Nobel Prize winner Liu Xiaobo: A timeline of a life dedicated to the protesters of Tiananmen Square
China’s most famous dissident, Liu Xiaobo, has died in custody at age 61. The cause was liver cancer. His death, confirmed Thursday evening local time on July 13 by Chinese justice authorities in the northeastern city of Shenyang, comes more than two weeks after prison authorities announced he was being moved to a hospital for treatment, news that was followed by pleas from around the world to allow him to travel abroad for care.
Thursday’s brief statement didn’t mention the Nobel Prize awarded to Liu for a life dedicated to the memory of the protesters killed in Beijing’s Tiananmen Square in 1989.
In April 1989, Liu, a literary critic and comparative literature professor, was in New York City as a visiting scholar at Columbia University when he heard of the protests in Tiananmen Square. He hurried back to Beijing and spent weeks among the student protesters. Two days after the Communist Party’s deadly crackdown on June 4, Liu was detained and jailed. When he was freed in 1991, he resumed his public demands for greater freedoms in China over the next two decades.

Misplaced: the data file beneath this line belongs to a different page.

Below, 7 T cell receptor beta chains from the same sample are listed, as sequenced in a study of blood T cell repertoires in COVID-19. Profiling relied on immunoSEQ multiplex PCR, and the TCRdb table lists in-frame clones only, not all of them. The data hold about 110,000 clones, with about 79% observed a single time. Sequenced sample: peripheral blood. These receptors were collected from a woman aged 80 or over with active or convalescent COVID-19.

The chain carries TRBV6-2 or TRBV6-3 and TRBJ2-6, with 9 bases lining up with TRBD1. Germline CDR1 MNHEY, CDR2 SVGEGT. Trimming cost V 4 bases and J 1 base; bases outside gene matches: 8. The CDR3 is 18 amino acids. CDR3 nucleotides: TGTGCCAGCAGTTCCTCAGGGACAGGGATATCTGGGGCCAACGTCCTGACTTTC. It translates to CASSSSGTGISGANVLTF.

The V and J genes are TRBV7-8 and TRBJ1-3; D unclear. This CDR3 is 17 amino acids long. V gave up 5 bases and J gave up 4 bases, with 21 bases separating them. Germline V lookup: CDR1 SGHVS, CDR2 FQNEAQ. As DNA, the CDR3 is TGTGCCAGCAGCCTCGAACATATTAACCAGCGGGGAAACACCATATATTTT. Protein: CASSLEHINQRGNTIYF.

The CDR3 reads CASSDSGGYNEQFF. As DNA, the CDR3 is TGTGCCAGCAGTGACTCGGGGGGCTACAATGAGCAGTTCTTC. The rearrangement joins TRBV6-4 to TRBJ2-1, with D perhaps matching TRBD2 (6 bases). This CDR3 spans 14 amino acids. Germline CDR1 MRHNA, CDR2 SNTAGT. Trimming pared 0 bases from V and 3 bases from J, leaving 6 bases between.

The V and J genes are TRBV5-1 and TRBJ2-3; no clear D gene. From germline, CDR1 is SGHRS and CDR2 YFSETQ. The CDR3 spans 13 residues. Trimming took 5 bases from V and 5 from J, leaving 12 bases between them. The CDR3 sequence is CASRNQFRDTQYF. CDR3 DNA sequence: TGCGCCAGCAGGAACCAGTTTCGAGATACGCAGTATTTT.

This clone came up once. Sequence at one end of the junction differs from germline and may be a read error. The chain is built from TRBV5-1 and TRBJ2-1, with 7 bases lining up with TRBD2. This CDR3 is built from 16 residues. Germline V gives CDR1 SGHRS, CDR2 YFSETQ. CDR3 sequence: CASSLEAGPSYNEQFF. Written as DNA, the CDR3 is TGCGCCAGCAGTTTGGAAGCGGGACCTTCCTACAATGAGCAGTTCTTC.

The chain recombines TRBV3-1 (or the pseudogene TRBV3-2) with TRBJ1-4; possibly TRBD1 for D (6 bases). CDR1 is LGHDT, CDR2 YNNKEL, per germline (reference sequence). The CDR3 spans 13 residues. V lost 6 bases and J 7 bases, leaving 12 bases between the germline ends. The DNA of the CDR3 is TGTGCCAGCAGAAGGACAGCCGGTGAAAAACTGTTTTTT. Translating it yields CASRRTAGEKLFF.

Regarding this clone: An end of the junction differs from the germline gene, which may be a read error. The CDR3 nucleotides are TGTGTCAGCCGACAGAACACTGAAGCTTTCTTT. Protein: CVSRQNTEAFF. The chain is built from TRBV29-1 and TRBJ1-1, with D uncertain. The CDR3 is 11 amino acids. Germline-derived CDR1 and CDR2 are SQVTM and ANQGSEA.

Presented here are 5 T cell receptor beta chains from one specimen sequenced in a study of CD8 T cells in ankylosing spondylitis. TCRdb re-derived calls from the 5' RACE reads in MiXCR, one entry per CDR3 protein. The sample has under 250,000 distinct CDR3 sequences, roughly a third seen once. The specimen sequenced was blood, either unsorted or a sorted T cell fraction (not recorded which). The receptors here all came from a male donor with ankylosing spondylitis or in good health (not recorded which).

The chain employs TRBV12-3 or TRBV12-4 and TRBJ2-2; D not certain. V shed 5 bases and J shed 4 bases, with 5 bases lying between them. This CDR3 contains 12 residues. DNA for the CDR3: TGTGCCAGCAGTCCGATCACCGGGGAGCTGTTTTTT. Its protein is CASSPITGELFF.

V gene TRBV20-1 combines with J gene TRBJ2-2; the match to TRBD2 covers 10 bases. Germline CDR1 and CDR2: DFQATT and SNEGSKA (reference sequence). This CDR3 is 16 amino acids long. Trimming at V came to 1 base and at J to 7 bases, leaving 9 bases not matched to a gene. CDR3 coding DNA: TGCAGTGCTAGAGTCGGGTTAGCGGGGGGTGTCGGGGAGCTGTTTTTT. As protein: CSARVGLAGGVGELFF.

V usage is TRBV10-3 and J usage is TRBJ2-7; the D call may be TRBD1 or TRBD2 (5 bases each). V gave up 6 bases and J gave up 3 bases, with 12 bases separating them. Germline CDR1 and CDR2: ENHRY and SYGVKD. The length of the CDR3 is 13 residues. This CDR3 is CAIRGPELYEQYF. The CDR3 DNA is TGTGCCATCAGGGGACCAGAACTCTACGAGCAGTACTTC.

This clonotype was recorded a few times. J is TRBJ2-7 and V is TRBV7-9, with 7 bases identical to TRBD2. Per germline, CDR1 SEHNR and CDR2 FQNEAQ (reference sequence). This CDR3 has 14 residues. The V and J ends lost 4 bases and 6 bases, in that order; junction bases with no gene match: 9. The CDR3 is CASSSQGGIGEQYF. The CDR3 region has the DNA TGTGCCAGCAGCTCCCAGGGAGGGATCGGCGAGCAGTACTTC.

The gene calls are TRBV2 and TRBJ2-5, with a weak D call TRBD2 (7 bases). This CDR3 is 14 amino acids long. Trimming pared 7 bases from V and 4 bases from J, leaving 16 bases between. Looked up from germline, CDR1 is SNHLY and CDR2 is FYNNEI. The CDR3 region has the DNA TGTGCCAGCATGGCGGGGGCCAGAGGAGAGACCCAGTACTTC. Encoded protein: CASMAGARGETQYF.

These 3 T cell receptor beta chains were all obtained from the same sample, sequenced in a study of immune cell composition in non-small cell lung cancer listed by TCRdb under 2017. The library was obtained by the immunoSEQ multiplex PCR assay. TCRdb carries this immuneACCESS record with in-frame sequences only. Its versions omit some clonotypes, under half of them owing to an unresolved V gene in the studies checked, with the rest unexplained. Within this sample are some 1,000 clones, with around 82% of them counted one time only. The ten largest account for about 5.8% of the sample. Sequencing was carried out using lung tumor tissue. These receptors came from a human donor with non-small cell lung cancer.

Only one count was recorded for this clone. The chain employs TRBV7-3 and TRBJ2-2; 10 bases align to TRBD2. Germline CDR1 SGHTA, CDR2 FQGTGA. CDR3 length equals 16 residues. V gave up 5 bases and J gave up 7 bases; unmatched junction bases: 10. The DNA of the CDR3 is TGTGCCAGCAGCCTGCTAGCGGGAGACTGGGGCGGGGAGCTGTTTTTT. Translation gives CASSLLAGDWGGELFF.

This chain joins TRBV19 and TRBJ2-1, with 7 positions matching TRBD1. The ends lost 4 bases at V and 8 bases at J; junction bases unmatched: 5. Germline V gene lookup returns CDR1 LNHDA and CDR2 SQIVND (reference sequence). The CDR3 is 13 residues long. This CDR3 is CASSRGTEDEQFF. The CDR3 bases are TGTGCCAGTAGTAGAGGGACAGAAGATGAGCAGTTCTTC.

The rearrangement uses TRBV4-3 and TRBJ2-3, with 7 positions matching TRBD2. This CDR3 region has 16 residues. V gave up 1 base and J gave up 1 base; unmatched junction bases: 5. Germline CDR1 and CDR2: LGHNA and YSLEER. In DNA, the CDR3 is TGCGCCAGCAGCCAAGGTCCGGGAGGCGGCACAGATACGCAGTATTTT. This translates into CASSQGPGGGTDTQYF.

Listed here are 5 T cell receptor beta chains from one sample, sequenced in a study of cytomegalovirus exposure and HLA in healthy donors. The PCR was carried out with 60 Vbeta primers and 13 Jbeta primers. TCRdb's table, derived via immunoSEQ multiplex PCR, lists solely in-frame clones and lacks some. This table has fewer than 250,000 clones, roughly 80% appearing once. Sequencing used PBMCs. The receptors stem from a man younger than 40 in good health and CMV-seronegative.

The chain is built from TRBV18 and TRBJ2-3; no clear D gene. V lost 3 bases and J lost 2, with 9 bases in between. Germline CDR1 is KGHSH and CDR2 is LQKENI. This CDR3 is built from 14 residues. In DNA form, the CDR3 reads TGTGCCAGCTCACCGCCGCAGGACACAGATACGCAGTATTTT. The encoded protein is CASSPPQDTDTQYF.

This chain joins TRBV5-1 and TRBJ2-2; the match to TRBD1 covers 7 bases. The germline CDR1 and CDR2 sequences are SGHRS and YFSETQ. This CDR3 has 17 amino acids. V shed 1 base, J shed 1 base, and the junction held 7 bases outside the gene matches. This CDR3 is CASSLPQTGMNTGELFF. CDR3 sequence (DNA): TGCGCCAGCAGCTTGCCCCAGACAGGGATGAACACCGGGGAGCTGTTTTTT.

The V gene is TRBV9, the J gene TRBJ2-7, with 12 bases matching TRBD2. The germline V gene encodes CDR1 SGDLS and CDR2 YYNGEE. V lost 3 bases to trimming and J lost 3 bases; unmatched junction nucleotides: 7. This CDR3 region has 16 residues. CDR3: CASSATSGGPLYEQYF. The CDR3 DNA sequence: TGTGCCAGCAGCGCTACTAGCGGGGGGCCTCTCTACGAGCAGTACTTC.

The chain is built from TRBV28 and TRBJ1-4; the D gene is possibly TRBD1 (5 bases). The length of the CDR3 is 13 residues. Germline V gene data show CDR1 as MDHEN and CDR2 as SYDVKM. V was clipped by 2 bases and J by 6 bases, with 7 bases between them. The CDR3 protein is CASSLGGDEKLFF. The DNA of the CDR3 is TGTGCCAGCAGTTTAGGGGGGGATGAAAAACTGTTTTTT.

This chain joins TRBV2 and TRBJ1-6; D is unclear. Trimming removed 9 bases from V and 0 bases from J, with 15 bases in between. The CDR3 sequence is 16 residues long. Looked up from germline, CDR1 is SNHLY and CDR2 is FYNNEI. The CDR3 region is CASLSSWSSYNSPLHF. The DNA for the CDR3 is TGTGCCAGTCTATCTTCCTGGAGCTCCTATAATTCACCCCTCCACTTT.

In 2008, along with other dissidents, he drafted Charter 08, a document that called on the Chinese state to fundamentally change its character and abandon one-party rule. Soon after he was tried for subversion. According to freedom-of-speech advocacy group PEN America, he was convicted in 2009 for writing seven sentences, a total of 224 Chinese characters. He was given an 11-year sentence.
On June 26, 2017, after serving more than seven years of his sentence, the prison holding Liu announced that he was being transferred to a nearby hospital to be treated for late-stage liver cancer—the same disease that killed his father.
Here is a timeline of the life of a man who has been deeply admired, who is being deeply mourned, and whose last days have become for many a symbol for many of the darkness that clouds the story of China’s economic rise.
Liu Xiaobo is born on Dec. 28 in northeastern China’s Jilin province, the third of five brothers.
The Cultural Revolution begins. Millions of urban youth head to the countryside to be “re-educated” by peasants, following leader Mao Zedong’s exhortations to “go up into the mountains and down to the countryside (上山下乡运动). Liu’s grandmother, whom he is very close to, is designated a “landlord” and sent away. Meanwhile, his father, a Communist Party member, is busy, and his older brothers go away to become Red Guards. Liu remembers this time of turmoil as one of unexpected freedom according to his biography, Steel Gate to Freedom: